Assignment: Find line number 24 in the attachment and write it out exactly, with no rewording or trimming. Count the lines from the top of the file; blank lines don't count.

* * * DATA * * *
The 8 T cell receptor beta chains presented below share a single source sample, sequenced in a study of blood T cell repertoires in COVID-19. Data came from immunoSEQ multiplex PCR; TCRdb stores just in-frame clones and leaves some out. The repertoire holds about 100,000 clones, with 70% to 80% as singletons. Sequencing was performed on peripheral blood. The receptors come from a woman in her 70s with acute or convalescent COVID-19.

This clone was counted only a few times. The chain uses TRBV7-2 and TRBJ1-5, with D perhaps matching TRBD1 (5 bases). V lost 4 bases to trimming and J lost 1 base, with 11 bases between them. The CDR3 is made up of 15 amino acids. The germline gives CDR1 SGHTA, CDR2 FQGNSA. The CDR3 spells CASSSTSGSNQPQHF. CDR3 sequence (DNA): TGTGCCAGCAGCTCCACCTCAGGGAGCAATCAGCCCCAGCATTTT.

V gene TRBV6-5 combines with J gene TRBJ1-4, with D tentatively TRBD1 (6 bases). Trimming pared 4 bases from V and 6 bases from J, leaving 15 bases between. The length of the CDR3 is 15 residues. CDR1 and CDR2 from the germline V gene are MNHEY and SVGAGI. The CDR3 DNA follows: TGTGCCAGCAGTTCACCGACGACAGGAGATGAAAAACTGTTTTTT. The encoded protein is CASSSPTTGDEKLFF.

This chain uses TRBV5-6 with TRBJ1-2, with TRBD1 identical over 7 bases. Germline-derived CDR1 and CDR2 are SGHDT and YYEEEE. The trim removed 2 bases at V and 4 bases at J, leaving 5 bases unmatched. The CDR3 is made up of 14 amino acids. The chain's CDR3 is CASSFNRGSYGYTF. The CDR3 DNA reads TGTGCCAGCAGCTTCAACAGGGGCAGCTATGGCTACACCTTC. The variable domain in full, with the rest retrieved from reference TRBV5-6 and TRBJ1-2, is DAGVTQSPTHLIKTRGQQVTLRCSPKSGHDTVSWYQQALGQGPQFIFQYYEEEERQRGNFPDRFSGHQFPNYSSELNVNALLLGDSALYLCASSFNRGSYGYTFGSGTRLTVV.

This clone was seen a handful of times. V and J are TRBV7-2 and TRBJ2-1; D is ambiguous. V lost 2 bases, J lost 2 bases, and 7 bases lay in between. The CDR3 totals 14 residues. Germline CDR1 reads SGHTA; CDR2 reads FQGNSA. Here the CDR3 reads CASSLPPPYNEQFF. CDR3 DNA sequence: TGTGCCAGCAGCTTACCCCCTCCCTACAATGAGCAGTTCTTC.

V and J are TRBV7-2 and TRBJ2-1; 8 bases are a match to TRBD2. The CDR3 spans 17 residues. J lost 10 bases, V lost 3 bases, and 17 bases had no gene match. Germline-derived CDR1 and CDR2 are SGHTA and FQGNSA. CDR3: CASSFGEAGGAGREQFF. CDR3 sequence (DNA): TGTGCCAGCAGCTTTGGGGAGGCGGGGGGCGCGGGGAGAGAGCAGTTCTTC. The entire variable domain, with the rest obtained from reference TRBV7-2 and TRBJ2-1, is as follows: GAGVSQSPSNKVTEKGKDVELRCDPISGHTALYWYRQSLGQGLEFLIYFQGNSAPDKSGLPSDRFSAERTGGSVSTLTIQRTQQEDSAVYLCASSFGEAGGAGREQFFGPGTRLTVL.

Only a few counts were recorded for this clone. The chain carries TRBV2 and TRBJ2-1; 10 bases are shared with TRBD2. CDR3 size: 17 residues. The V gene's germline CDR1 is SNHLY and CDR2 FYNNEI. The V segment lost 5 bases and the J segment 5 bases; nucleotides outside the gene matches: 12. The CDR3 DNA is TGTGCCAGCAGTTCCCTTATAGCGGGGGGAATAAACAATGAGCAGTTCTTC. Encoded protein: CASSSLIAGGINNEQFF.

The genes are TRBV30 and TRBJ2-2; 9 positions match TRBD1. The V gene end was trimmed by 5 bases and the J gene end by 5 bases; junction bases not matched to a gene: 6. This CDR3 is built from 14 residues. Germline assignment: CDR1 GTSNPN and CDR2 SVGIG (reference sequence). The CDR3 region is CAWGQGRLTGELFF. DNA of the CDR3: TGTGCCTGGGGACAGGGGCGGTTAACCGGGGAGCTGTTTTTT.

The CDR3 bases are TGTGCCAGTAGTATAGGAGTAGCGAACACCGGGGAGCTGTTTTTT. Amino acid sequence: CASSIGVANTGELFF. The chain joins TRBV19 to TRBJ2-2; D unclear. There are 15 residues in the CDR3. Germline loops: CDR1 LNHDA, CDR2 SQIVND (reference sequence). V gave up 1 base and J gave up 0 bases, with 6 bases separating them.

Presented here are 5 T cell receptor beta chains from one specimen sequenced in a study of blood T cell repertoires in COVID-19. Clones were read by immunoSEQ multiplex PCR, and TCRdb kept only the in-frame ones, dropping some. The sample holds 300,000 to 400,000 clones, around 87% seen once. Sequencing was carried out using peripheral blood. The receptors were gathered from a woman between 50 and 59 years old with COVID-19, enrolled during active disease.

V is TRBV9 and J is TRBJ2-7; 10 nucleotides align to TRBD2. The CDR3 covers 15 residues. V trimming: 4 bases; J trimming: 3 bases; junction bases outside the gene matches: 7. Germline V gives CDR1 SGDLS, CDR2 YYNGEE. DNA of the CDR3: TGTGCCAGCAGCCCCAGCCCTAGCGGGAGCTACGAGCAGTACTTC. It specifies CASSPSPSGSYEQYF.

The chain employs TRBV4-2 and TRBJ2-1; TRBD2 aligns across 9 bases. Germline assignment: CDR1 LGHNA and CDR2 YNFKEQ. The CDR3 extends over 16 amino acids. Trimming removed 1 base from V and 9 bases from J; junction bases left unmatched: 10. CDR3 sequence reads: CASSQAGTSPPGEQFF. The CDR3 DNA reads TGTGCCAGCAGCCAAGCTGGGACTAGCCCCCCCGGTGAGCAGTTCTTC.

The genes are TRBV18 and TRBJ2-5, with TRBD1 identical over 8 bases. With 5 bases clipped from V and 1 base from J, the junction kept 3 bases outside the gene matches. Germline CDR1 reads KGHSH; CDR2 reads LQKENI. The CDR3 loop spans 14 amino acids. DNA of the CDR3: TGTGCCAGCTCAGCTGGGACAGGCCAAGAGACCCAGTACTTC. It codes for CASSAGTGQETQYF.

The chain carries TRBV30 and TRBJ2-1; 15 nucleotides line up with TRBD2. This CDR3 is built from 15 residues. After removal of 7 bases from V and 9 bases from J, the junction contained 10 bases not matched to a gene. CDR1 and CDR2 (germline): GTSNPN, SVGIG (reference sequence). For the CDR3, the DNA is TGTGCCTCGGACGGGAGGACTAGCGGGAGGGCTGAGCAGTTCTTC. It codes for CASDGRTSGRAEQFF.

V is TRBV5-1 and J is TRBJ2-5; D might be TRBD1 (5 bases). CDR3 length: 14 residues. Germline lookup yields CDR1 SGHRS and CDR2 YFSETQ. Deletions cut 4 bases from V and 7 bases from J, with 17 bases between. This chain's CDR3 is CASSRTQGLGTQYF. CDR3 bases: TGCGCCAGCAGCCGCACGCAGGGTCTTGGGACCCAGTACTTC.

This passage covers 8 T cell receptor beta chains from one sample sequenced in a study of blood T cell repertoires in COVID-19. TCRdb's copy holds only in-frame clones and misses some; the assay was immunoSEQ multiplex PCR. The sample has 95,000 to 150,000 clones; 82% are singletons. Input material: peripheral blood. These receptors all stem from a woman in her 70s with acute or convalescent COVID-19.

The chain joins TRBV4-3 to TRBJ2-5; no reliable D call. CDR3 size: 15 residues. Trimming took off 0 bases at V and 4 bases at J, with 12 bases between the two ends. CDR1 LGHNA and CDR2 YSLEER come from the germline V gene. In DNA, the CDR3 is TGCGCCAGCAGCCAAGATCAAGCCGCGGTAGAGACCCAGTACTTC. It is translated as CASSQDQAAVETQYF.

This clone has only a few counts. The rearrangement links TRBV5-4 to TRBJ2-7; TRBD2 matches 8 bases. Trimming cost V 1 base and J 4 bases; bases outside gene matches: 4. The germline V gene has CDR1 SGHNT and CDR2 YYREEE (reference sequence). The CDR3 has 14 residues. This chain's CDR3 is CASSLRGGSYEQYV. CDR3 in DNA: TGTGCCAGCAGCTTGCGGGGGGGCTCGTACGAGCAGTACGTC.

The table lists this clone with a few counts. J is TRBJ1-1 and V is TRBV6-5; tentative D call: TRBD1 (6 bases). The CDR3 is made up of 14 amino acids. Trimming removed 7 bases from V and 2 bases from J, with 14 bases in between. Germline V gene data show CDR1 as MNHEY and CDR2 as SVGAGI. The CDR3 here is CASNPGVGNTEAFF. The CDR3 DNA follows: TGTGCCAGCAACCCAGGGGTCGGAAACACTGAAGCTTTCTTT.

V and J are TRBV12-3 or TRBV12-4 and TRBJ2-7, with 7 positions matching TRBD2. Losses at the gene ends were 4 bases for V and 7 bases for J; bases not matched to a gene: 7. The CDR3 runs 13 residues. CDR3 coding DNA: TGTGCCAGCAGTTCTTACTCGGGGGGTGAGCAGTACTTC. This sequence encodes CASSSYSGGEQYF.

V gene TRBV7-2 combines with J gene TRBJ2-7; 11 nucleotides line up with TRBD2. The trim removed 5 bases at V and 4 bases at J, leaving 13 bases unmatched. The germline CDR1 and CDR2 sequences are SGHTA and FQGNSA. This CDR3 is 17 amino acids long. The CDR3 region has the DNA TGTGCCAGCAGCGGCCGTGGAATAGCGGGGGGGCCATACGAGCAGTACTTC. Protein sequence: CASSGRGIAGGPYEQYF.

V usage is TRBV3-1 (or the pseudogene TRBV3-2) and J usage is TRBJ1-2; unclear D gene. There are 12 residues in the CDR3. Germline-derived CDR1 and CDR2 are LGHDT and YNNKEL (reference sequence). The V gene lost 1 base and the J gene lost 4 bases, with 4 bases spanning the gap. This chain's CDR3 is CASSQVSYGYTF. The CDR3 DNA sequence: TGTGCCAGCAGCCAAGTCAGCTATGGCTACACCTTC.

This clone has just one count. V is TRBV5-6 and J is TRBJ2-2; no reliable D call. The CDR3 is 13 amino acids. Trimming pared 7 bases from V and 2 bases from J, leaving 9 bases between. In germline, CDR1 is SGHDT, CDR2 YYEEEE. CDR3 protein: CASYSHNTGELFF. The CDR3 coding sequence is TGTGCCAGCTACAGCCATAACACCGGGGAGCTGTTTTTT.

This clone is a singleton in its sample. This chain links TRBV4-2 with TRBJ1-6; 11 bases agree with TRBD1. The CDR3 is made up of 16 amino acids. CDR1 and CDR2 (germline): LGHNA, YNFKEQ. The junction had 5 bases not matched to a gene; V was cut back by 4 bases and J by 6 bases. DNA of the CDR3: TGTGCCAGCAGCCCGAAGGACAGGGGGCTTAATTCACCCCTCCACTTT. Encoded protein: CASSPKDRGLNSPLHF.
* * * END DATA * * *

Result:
This clone is a singleton in its sample. This chain links TRBV4-2 with TRBJ1-6; 11 bases agree with TRBD1. The CDR3 is made up of 16 amino acids. CDR1 and CDR2 (germline): LGHNA, YNFKEQ. The junction had 5 bases not matched to a gene; V was cut back by 4 bases and J by 6 bases. DNA of the CDR3: TGTGCCAGCAGCCCGAAGGACAGGGGGCTTAATTCACCCCTCCACTTT. Encoded protein: CASSPKDRGLNSPLHF.